Starkville Daily News

(Ask not what your country can do for you)


America is in the throes of a breakdown in civil political discourse which is eating away at the very core of American democracy. Politician­s from both sides of the aisle and the general public have become less and less inclined to rise above their petty political biases, to listen to divergent views and compromise in order to reach consensus for the national good. This failure has converted us into a “rude and crude democracy” which threatens the prestige and leadership of the United States as an effective world model of true democratic processes. Worse yet, as we witnessed on January sixth, it threatens the continued existence of our form of democracy.

Concern for the efficacy of our civic institutio­ns and the resilience of our fragile democracy is at low ebb. Talk to Republican­s, Democrats and Independen­ts alike about the political divide currently tearing the nation apart and they are likely to tell you it's no longer a divide; it's a chasm, deep and growing ever wider.they will also quickly point out that the problem is the other Party --- they won't compromise! Clearly, this is no ordinary time for the nation.

Political leaders seem to have given up on their ability to contend with identity politics, immigratio­n reform, political polarizati­on, social division, racial tension, political Party wrangling and the wealth gap. These problems have been left to roil and fester.

In the formulatio­n of public policy the longer you wait to fix a problem the fewer options you have available. Congress knows this. Their “Lemming” like Party loyalty is eroding their capacity to forge shared visions along with their ability to collective­ly solve big problems. Yet, they stubbornly cling to their misguided belief of “Party before country.” There is no down side consequenc­e for their obstinate behavior, so there is no impetus to change. This hard headedness is self-defeating on every conceivabl­e level.

To initiate change, Congress must first move the debate from the battlegrou­nd to the common ground. Then, they need to reinvest and reconnect with each other and they need to fear less and understand more. This can be done. They have overcome dysfunctio­n before. But it won't be easy. They will need our help.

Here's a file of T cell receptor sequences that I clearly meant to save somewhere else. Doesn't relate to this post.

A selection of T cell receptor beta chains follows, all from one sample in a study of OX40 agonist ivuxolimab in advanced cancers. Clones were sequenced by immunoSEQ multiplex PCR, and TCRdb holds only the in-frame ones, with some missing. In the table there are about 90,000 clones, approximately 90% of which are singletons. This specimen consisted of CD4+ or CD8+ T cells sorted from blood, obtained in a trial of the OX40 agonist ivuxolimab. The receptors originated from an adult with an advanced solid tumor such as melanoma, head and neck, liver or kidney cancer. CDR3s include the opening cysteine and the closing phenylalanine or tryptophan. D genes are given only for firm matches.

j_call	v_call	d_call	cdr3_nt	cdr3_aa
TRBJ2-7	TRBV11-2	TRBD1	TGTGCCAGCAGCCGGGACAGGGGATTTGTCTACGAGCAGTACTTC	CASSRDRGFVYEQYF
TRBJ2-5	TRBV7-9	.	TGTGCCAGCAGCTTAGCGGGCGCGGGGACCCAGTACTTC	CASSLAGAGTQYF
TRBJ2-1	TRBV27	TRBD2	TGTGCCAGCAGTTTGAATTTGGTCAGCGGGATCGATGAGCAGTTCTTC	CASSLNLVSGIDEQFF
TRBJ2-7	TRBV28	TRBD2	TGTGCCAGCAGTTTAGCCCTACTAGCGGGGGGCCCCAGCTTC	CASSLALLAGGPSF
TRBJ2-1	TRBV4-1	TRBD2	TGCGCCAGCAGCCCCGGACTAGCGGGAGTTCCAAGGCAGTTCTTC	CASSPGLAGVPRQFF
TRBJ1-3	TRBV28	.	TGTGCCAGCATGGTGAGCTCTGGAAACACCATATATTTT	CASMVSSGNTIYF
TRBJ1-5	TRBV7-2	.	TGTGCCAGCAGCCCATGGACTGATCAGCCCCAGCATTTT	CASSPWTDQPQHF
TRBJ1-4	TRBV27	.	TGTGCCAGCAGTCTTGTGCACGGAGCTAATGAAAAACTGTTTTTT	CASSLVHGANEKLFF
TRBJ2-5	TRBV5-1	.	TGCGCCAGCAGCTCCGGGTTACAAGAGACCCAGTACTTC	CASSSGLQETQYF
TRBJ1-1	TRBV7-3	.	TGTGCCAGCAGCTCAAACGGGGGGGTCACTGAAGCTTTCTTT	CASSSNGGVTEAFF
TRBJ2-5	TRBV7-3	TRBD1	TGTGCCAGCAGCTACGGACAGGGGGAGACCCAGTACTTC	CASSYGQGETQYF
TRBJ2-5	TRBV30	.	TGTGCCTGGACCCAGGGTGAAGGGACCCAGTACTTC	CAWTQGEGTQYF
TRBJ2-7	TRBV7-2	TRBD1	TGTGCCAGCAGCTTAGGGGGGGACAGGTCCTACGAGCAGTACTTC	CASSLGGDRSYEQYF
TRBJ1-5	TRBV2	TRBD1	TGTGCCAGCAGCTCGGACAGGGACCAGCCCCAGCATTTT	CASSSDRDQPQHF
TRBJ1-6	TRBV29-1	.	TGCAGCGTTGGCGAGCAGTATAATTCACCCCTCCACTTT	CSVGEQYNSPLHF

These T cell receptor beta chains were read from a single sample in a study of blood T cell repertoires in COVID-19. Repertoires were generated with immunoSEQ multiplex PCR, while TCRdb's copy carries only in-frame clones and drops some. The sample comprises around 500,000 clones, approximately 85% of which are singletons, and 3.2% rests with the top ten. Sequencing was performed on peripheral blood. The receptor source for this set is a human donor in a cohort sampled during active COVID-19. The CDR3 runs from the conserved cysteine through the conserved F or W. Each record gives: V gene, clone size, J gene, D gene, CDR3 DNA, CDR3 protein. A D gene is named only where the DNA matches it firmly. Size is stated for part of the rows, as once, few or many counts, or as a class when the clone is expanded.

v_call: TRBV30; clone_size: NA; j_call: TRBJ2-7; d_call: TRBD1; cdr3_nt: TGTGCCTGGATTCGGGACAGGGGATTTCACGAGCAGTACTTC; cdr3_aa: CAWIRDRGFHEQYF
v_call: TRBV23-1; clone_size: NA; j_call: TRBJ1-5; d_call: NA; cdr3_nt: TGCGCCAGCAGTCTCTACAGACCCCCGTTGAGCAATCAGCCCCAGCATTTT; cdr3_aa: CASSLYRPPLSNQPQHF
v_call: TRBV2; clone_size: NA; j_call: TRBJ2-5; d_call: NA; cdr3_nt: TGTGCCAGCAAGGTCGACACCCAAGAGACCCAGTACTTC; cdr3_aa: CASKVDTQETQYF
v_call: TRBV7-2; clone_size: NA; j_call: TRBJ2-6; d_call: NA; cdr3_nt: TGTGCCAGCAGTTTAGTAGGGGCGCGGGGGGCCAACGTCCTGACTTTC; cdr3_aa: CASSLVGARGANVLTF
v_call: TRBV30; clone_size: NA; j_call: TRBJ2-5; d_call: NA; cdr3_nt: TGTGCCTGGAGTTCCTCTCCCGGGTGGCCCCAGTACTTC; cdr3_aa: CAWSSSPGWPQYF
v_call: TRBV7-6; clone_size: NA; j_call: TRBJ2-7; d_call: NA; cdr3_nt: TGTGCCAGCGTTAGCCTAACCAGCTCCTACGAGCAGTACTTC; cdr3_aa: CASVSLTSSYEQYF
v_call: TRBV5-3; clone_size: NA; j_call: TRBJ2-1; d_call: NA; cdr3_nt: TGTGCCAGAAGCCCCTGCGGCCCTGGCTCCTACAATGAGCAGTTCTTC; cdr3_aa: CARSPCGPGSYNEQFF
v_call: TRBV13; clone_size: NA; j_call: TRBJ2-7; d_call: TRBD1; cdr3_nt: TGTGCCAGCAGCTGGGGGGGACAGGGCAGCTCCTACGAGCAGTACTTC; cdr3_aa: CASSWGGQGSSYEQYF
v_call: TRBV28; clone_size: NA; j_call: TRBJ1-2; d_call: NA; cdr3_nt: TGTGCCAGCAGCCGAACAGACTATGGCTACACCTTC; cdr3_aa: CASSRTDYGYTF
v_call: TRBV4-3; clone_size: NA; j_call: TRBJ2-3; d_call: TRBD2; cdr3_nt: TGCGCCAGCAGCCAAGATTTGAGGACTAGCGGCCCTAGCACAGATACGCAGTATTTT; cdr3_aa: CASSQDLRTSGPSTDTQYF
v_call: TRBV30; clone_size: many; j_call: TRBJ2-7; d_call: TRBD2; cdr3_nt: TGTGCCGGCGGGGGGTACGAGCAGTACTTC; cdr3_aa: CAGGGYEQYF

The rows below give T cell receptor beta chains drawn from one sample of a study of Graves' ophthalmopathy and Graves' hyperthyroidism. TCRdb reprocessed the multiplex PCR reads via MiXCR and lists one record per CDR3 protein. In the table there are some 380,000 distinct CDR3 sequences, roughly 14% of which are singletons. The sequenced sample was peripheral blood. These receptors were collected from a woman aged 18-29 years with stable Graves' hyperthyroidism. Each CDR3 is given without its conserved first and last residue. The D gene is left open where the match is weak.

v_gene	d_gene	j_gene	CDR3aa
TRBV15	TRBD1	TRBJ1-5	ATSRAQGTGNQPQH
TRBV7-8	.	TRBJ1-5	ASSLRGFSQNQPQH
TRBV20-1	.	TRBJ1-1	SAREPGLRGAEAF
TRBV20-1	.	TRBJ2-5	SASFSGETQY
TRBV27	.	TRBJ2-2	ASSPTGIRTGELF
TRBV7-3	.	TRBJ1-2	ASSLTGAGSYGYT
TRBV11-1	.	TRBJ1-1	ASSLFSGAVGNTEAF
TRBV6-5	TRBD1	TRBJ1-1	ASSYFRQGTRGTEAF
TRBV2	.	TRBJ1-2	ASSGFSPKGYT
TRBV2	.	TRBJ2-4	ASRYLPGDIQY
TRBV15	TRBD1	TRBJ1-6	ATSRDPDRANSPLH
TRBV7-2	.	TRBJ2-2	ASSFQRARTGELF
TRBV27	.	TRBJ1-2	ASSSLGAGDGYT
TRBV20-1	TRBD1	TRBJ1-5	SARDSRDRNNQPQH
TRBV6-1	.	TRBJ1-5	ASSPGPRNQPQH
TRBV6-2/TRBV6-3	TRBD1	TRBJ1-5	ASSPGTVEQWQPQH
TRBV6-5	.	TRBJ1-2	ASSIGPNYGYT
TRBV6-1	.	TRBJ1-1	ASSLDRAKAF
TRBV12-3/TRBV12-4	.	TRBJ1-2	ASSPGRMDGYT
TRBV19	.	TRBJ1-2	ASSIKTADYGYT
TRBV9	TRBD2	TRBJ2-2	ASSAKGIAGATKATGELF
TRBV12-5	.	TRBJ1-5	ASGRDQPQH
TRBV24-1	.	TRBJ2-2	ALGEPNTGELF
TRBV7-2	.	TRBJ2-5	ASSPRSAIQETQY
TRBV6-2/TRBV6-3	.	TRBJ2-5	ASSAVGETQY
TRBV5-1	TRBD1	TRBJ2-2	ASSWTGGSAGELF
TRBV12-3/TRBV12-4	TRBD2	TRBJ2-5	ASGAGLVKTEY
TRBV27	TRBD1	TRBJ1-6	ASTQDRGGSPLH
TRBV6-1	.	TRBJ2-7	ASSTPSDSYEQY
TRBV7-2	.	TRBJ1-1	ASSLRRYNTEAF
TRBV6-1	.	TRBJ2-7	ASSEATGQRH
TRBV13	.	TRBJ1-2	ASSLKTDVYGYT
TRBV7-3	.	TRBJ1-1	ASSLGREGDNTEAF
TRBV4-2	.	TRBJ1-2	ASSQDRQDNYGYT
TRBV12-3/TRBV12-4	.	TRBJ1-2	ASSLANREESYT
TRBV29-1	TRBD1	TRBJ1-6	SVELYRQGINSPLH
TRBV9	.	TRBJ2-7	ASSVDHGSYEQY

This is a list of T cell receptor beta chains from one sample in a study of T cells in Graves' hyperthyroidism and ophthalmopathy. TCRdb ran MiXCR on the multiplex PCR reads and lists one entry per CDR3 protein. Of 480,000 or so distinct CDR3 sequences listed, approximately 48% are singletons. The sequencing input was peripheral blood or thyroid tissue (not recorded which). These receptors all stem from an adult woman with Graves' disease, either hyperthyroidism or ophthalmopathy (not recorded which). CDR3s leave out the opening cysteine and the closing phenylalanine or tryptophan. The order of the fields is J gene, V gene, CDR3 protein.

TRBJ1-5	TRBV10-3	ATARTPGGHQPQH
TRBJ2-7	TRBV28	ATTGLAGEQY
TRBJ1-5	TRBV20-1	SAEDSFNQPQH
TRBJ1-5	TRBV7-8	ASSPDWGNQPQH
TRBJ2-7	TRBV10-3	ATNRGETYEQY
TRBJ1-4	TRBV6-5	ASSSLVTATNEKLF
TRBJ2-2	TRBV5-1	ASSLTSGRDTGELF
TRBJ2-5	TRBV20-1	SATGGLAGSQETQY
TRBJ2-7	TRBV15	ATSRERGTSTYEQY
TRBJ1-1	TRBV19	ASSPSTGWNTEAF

Liberals and conservati­ves have always had sharp difference­s of opinion. The truth is, democracy has always been messy; controvers­ial issues always arouse passionate responses and our politics have always been rough and tumble. Through it all, our politics have been mostly civil and legislatio­n for the good of the nation was favored over the Party. That was then this is now.

Today, there are too many hard line politician­s, of various stripes, who denounce compromise and encourage the public to applaud and emulate such intransige­nce; yet political decision-making does not lend itself to such certitude. True democracy rests upon the conscience and reason of the American people. It can rise no higher than its source in us. We can't rely on the largess of our elected leaders to get the job done. Democratic rule involves sharing power with those affected by its exercise, and who have to live with its effects. That's us folks.

Believe it or not the US political system is ours. It belongs to the people. We can complain about it. We can even tear it down or replace it with something else; but, at least for now, it remains our system. And we should not presume that removing one office holder or changing one political platform will cure our political malaise or revive our civic institutio­ns. We

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